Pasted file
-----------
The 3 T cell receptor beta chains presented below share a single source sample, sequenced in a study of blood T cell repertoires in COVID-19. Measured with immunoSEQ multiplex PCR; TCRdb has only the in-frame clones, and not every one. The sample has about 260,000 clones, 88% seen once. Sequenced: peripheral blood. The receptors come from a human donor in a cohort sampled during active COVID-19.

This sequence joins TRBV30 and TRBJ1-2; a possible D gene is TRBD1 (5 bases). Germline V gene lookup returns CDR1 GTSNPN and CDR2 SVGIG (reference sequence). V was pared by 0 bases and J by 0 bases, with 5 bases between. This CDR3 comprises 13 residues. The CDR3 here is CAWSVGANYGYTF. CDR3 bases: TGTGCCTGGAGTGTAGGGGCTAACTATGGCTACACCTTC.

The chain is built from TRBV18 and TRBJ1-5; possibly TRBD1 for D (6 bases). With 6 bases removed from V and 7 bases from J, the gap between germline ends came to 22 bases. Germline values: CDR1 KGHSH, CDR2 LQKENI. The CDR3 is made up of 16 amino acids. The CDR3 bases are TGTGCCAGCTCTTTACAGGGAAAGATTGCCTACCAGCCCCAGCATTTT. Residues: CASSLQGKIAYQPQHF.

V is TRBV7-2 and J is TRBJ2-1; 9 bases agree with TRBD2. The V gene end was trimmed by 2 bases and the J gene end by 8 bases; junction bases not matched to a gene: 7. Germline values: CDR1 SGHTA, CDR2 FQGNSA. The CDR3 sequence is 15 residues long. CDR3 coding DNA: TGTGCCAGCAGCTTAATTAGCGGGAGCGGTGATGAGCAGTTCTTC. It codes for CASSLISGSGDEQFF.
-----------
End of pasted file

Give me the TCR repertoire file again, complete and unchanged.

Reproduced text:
The 3 T cell receptor beta chains presented below share a single source sample, sequenced in a study of blood T cell repertoires in COVID-19. Measured with immunoSEQ multiplex PCR; TCRdb has only the in-frame clones, and not every one. The sample has about 260,000 clones, 88% seen once. Sequenced: peripheral blood. The receptors come from a human donor in a cohort sampled during active COVID-19.

This sequence joins TRBV30 and TRBJ1-2; a possible D gene is TRBD1 (5 bases). Germline V gene lookup returns CDR1 GTSNPN and CDR2 SVGIG (reference sequence). V was pared by 0 bases and J by 0 bases, with 5 bases between. This CDR3 comprises 13 residues. The CDR3 here is CAWSVGANYGYTF. CDR3 bases: TGTGCCTGGAGTGTAGGGGCTAACTATGGCTACACCTTC.

The chain is built from TRBV18 and TRBJ1-5; possibly TRBD1 for D (6 bases). With 6 bases removed from V and 7 bases from J, the gap between germline ends came to 22 bases. Germline values: CDR1 KGHSH, CDR2 LQKENI. The CDR3 is made up of 16 amino acids. The CDR3 bases are TGTGCCAGCTCTTTACAGGGAAAGATTGCCTACCAGCCCCAGCATTTT. Residues: CASSLQGKIAYQPQHF.

V is TRBV7-2 and J is TRBJ2-1; 9 bases agree with TRBD2. The V gene end was trimmed by 2 bases and the J gene end by 8 bases; junction bases not matched to a gene: 7. Germline values: CDR1 SGHTA, CDR2 FQGNSA. The CDR3 sequence is 15 residues long. CDR3 coding DNA: TGTGCCAGCAGCTTAATTAGCGGGAGCGGTGATGAGCAGTTCTTC. It codes for CASSLISGSGDEQFF.